Dueling reports over the last few hours from major publications have left a level of chaos and uncertainty about what is happening with the Tokyo2020 Olympics, already rescheduled to summer of 2021 due to the ongoing global coronavirus pandemic.
The Times, a British publication, sent a shockwave through the global sporting community when multiple publications, including Reuters and The Sydney Morning Herald, picked up their story about internal sources within the Japanese government casting doubt over the country’s ability to host the Olympic Games in the summer of 2021.
But, in spite of headlines like “Tokyo Olympics to be canceled for coronavirus: reports” (SMH), the actual substance of the source article is much less robust in its confidence.
Citing a single source within the government’s ruling coalition, The Times reports in its lead that “the Japanese government has privately concluded that the Tokyo Olympics will have to be canceled because of the coronavirus, and the focus is now on securing the Games for the city in the next available year, 2032.”
The exact quote from the source, however, presents this more as an opinion.
“No one wants to be the first to say so but the consensus is that it’s too difficult,” the source said. “Personally, I don’t think it’s going to happen.”
This runs counter to multiple other reports over the last day, which includes the International Olympic Committee (IOC) head Thomas Bach telling Kyodo News “We have, at this moment, no reason whatsoever to believe that the Olympic Games in Tokyo will not open on the 23rd of July in the Olympic Stadium in Tokyo. There is no Plan B.”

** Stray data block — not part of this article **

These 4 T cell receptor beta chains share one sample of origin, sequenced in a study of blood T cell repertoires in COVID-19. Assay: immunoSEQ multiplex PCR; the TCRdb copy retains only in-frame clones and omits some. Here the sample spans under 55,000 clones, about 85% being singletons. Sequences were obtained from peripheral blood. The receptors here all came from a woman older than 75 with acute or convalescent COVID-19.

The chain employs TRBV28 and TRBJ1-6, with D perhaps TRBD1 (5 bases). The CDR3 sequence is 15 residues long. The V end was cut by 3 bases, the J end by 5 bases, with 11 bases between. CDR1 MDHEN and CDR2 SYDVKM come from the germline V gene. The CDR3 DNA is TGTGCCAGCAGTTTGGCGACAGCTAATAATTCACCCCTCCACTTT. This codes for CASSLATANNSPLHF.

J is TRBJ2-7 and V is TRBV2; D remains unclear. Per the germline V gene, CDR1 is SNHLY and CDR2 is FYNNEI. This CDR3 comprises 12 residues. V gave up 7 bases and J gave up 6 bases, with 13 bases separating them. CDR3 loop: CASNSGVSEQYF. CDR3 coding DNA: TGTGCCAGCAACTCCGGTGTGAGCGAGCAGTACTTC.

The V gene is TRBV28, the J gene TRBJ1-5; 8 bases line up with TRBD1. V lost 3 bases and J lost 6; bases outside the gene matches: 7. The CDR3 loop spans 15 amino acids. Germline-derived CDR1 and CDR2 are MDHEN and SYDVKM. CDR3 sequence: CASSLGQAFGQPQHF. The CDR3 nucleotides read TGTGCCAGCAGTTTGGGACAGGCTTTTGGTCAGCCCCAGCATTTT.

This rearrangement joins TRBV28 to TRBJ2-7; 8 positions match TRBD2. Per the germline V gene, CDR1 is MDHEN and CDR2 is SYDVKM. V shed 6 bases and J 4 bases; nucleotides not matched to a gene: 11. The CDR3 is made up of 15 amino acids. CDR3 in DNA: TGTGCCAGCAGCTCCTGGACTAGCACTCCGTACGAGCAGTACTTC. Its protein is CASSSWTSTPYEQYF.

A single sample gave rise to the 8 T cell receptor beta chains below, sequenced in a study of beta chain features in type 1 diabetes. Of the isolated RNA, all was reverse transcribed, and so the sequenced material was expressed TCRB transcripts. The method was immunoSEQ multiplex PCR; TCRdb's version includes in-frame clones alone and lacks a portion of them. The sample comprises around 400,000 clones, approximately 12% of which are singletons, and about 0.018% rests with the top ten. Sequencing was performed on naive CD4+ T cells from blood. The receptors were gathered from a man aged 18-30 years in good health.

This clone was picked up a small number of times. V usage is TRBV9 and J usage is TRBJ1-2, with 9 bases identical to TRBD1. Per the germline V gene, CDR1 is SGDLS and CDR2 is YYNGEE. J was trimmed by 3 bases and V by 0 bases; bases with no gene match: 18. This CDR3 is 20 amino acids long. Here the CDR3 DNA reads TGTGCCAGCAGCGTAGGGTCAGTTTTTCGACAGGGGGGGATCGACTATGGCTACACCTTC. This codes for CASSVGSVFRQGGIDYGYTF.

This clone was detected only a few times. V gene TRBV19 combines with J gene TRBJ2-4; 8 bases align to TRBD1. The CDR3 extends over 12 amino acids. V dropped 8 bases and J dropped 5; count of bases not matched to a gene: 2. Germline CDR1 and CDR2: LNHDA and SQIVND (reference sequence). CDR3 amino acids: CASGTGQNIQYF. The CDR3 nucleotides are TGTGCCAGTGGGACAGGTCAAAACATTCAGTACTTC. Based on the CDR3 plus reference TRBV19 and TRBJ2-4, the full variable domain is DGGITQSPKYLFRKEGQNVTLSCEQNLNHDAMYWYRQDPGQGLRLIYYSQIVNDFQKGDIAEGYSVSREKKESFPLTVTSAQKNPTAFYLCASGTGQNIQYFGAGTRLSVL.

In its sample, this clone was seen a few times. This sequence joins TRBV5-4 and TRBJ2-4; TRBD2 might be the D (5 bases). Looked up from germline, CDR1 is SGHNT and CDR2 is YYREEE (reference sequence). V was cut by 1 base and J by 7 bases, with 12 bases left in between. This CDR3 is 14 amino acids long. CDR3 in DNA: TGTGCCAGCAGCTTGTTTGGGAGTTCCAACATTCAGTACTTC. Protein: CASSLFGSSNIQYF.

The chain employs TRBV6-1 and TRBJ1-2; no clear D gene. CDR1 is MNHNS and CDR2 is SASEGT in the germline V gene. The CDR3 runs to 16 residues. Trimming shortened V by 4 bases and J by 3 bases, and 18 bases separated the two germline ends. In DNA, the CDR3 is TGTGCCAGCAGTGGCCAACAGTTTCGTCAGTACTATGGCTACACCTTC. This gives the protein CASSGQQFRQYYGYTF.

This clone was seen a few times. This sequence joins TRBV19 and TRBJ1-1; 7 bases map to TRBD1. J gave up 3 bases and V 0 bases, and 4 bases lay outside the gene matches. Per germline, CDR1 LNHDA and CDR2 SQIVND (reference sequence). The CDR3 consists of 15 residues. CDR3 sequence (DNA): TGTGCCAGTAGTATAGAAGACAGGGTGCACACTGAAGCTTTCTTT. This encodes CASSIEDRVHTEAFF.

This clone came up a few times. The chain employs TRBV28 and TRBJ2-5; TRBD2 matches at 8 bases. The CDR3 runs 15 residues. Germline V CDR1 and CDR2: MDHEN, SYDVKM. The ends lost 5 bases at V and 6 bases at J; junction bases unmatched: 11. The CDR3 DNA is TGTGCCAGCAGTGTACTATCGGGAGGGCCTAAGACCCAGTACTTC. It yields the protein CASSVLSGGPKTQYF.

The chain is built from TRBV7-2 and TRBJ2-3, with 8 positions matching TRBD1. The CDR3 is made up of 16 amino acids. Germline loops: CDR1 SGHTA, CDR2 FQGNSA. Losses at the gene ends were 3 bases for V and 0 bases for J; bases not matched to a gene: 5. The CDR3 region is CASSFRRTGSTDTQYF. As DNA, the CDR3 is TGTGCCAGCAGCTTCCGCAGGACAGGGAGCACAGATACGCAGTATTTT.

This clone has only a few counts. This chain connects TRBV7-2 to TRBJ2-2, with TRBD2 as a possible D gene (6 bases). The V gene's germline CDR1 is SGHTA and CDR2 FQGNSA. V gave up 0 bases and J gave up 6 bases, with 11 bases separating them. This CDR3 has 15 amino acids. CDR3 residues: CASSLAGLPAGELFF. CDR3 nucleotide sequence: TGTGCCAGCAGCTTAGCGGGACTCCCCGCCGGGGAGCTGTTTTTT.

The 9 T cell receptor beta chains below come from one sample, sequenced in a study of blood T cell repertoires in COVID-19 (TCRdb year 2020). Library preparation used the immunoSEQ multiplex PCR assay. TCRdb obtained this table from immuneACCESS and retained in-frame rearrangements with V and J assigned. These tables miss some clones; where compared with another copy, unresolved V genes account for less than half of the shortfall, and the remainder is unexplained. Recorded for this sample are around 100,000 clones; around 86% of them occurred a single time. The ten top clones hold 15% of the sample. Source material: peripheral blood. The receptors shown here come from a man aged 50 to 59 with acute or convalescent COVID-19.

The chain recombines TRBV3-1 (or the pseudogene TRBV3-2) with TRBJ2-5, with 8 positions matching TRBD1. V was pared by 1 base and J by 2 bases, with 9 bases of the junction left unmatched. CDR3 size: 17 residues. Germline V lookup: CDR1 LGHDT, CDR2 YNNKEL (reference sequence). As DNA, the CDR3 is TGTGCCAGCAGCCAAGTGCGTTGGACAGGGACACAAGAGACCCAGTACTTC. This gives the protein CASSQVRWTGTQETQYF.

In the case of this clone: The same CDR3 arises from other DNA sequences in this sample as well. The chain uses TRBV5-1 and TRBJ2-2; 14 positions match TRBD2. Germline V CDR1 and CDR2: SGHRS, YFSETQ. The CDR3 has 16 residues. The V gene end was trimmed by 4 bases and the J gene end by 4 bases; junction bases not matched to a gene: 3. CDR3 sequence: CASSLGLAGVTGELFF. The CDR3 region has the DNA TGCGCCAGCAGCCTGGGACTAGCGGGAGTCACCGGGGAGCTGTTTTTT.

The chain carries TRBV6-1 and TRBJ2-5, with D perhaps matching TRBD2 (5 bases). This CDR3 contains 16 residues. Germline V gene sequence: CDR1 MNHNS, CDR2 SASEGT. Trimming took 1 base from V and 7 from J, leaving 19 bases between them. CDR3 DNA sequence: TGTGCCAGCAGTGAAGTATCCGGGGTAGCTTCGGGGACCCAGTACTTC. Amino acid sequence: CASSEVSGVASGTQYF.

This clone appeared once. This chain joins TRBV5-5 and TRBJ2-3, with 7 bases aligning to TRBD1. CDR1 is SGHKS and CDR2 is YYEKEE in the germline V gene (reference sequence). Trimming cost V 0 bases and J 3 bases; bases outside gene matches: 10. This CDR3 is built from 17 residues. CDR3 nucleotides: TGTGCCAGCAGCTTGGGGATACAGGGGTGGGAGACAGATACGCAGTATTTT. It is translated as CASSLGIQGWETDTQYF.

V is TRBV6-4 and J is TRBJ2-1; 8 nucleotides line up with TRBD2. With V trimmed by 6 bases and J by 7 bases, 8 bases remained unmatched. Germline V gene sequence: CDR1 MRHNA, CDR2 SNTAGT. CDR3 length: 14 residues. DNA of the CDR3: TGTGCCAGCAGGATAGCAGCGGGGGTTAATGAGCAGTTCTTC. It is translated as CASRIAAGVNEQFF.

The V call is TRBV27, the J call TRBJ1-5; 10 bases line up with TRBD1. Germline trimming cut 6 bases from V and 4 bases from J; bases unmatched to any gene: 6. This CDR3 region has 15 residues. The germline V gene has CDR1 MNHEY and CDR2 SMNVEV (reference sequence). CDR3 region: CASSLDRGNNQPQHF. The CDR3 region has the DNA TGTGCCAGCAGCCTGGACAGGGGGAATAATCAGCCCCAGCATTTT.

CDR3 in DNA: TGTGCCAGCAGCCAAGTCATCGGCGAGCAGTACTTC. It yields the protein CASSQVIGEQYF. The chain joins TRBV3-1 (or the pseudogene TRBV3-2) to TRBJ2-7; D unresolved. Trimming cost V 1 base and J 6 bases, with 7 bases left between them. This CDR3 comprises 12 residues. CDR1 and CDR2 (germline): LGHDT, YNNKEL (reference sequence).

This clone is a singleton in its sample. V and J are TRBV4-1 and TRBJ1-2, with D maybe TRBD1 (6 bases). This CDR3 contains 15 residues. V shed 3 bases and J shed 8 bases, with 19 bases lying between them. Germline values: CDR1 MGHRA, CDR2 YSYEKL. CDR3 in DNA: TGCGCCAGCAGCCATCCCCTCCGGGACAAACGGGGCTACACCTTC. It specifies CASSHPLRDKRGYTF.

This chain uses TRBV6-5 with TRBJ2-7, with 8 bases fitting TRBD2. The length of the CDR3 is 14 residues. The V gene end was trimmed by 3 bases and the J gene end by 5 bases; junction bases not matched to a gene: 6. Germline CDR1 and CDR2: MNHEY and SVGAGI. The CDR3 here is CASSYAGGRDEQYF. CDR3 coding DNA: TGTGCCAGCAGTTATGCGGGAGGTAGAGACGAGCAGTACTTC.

Further, Japanese prime minister Yoshihide Suga told Japanese parliament this week that “we will have full anti-infection measures in place and proceed with preparation and with a determination to achieve the Games that can deliver hope and courage throughout the world.”
So, the net effect is an escalation of the disagreement that has gripped the Olympic community for almost a year now. Previously, the lead of the organizing committee for the London 2012 Olympics said that he didn’t think the Games would happen, but he has no role in Tokyo 2021, so that was more of an opinion based on experience than direct knowledge of preparations.
Privately, American Olympic leadership in the United States has been indicating that they expect the Olympics to move forward as well, though they haven’t made a public position statement.
And so, all of this leaves us with a growing sense of uncertainty. It feels as though a final go/no go call would have to come within the next few months to escape as much sunk cost as possible. The IOC’s next Executive Board Meeting will be held on Wednesday, January 27.
Addition: after the original publication of this report, the USOPC posted on their Twitter account saying that they have not received any information regarding the upcoming Olympic Games being canceled.
(1/3) USOPC statement on the Olympic and Paralympic Games Tokyo 2020:
— USOPC News (@USOPC_News) January 22, 2021